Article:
Publications

Jan 14, 2020

By Wayne F. Reinke In this update to my prior articles on the state of patentable subject matter in the wake of the Supreme Court Alice decision, CAFC decisions in 2019 identified as precedential and involving abstract ideas (computer-related inventions) are considered. The two-part Alice test for patentable subject matter starts by determining whether the…

Dec 17, 2019

By Stephen P. Scuderi Any person or organization that has accepted government funds for research and development has been touched by the Bayh-Dole Act. Bayh-Dole addresses the rights to inventions made in the performance of federally funded agreements and is implemented by title 37 of the Code of Federal Regulations parts 401 and 404 (37 CRF…

Nov 25, 2019

By Aleksandar Nikolic The United States Patent and Trademark Office (USPTO) and the courts have had difficulty determining whether computer, software and diagnostic method inventions qualify as patentable subject matter. Now, the Court of Appeals for the Federal Circuit (“CAFC”) has expanded the subject matter confusion to include claims in the electrical and mechanical arts….

Oct 17, 2019

By Lloyd J. Wilson The idea that machines, rather than humans, could invent something on their own is a concept that was once thought to be a futuristic fantasy. However, the U.S. patent office is now being confronted with patent applications listing an artificial intelligence (AI) system as the inventor. Existing U.S. patent laws seem…

Sep 25, 2019

By Stephen P. Scuderi This article will present an overview of some of the issues pertaining to the disposition of patent rights to inventions made under a government R&D contract. As will be seen, without careful adherence to the statutes and regulations governing such patent rights, it is possible for a contractor to unintentionally lose…

Aug 21, 2019

By Kristian Ziegler As more than half of the states in the U.S. have recently decriminalized cannabis/marijuana to some extent, the domestic cannabis business has been growing rapidly. As of the date of this publication, marijuana is legal for medical use in 33 states and the District of Columbia, and for recreational use in 11…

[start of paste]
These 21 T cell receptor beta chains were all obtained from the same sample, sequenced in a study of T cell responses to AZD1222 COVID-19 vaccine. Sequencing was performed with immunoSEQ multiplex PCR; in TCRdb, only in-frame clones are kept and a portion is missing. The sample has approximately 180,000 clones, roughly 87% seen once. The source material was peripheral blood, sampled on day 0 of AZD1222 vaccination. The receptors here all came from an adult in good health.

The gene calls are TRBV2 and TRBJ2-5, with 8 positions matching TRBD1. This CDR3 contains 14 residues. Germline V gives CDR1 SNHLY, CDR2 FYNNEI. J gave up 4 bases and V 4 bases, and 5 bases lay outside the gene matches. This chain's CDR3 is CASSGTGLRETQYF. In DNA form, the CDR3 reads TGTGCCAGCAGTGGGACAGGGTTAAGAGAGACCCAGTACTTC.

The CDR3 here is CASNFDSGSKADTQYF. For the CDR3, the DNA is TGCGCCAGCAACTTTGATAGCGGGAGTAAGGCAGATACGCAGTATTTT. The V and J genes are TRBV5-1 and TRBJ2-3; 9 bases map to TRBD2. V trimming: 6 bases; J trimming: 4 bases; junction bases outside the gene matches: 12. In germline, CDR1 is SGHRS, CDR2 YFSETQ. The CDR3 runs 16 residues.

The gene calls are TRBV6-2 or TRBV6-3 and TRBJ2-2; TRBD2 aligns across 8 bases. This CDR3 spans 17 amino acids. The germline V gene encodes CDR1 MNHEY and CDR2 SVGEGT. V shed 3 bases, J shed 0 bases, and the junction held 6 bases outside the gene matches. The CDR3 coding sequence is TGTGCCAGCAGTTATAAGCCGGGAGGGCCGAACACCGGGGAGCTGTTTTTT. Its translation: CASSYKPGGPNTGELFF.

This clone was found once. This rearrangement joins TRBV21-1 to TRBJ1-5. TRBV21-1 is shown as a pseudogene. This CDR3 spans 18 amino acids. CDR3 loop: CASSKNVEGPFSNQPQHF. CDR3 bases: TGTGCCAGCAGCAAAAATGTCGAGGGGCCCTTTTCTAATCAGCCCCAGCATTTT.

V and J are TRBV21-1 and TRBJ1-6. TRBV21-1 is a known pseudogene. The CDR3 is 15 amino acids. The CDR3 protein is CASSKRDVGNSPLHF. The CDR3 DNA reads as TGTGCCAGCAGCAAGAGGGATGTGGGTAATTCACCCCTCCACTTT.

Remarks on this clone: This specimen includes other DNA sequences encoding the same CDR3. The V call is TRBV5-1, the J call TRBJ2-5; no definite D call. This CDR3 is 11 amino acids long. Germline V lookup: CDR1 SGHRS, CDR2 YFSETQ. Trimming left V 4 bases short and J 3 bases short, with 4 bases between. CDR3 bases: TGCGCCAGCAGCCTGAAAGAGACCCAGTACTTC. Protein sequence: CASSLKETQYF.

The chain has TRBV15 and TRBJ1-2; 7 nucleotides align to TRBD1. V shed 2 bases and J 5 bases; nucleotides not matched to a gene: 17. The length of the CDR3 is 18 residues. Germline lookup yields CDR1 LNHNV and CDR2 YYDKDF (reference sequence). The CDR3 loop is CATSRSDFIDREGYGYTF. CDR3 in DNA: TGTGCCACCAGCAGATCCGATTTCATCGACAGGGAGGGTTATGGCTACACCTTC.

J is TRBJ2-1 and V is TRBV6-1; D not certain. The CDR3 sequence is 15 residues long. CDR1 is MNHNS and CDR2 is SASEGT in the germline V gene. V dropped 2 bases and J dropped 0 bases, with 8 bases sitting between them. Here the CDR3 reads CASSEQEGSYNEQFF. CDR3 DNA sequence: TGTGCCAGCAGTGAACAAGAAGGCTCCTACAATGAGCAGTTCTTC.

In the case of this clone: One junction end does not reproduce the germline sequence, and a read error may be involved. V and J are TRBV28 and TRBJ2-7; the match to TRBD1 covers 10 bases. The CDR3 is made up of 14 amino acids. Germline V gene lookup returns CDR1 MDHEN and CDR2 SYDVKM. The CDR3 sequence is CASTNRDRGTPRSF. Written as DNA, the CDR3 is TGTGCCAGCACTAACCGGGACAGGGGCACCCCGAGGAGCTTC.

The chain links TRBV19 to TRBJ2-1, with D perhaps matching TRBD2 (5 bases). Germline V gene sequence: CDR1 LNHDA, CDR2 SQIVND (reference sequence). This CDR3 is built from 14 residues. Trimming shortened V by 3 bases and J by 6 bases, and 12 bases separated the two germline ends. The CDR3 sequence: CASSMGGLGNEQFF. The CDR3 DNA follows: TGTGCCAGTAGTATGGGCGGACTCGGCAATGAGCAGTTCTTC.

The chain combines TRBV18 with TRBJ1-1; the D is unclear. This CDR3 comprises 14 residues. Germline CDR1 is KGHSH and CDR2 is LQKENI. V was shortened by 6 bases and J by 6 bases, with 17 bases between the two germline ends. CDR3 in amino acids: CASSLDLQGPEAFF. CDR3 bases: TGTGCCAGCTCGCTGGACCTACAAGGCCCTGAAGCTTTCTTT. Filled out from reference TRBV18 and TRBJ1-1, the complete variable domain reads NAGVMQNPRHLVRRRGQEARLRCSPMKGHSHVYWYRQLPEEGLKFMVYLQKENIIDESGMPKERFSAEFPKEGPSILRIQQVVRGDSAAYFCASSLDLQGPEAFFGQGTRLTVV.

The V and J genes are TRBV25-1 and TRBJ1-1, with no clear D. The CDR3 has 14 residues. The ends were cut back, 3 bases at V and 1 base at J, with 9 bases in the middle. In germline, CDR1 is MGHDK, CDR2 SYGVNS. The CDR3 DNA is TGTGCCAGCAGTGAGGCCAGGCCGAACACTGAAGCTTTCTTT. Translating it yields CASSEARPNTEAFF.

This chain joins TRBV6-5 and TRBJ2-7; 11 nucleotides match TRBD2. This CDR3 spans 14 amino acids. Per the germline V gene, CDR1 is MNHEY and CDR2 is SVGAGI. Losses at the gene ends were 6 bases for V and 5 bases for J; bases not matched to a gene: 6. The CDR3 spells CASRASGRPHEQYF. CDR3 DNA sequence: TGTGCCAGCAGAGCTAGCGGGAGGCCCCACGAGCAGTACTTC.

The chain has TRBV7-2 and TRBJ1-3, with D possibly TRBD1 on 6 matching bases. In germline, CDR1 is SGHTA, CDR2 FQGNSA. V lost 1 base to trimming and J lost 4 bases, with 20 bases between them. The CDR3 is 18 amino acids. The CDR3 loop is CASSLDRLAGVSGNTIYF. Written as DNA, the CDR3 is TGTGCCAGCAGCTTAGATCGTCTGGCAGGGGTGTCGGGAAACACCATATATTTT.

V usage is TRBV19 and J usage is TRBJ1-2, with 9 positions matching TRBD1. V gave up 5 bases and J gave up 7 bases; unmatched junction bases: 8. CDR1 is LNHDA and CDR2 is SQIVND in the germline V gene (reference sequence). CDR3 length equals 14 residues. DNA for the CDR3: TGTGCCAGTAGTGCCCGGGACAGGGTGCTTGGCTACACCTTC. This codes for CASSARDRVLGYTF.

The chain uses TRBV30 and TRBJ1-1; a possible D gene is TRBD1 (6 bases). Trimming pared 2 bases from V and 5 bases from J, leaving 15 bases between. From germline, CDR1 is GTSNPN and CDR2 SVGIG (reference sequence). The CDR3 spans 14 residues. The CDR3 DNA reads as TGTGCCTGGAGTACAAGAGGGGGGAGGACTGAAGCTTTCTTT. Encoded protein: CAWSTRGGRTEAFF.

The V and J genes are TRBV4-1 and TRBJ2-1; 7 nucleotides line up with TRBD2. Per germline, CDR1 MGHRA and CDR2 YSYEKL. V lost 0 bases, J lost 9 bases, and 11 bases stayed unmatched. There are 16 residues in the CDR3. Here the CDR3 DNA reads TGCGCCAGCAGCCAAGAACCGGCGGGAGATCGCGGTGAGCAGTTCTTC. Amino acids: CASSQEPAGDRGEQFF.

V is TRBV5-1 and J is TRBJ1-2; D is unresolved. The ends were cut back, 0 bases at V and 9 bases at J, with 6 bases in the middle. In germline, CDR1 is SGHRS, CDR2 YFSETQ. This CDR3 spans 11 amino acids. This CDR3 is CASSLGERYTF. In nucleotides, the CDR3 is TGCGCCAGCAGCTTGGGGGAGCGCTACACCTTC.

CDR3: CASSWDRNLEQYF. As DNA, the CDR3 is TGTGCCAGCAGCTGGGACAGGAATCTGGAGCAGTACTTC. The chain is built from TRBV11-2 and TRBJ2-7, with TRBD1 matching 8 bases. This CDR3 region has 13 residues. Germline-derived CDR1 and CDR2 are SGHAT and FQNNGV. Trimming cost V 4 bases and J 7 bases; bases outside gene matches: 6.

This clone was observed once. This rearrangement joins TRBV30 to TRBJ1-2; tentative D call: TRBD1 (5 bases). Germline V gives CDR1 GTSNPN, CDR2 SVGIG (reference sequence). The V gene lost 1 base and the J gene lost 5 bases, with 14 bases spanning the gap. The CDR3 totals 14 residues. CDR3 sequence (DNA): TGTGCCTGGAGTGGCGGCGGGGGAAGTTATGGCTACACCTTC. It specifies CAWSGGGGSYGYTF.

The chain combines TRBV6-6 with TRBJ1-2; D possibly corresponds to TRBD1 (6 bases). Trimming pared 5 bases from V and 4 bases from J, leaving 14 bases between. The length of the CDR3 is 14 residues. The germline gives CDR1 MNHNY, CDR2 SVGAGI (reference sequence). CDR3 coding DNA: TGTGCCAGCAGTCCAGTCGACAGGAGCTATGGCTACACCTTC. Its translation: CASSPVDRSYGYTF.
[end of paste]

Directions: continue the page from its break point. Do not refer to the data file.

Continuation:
Jun 19, 2019

By Wayne F. Reinke It has been about nine months since my last patentable subject matter (aka “Alice”) update, tracking cases and other important information in the wake of the Alice Supreme Court decision. Things continue to improve at the Court of Appeals for the Federal Circuit and with examination at the U.S. Patent and…

May 13, 2019

By Thomas L. Sica Inherent within American contract law is the freedom to contract — i.e., the ability to negotiate and agree to any terms that the parties see fit for any given contract. Contract terms will only be deemed void under special circumstances, such as unconscionability, unenforceability or, in some cases, due to statutory…

Apr 15, 2019

By Alexsandar Nikolic On Jan. 22, 2019, the Supreme Court provided its decision in Helsinn Healthcare S.A. v. Teva Pharmaceuticals USA, Inc.[1] Despite receiving little publicity outside the patent world, it nonetheless has implications for small businesses. The decision provided clarification to the statutory changes made by the America Invents Act (AIA) to the novelty…

Mar 20, 2019

By Stephen P. Scuderi On January 7, the USPTO published its new “2019 Revised Patent Subject Matter Eligibility Guidance” (the 2019 PEG), which became “effective” on that same day. However, the 2019 PEG “applies to all applications, and to all patents resulting from applications, filed before, on or after January 7, 2019.” Therefore, the 2019…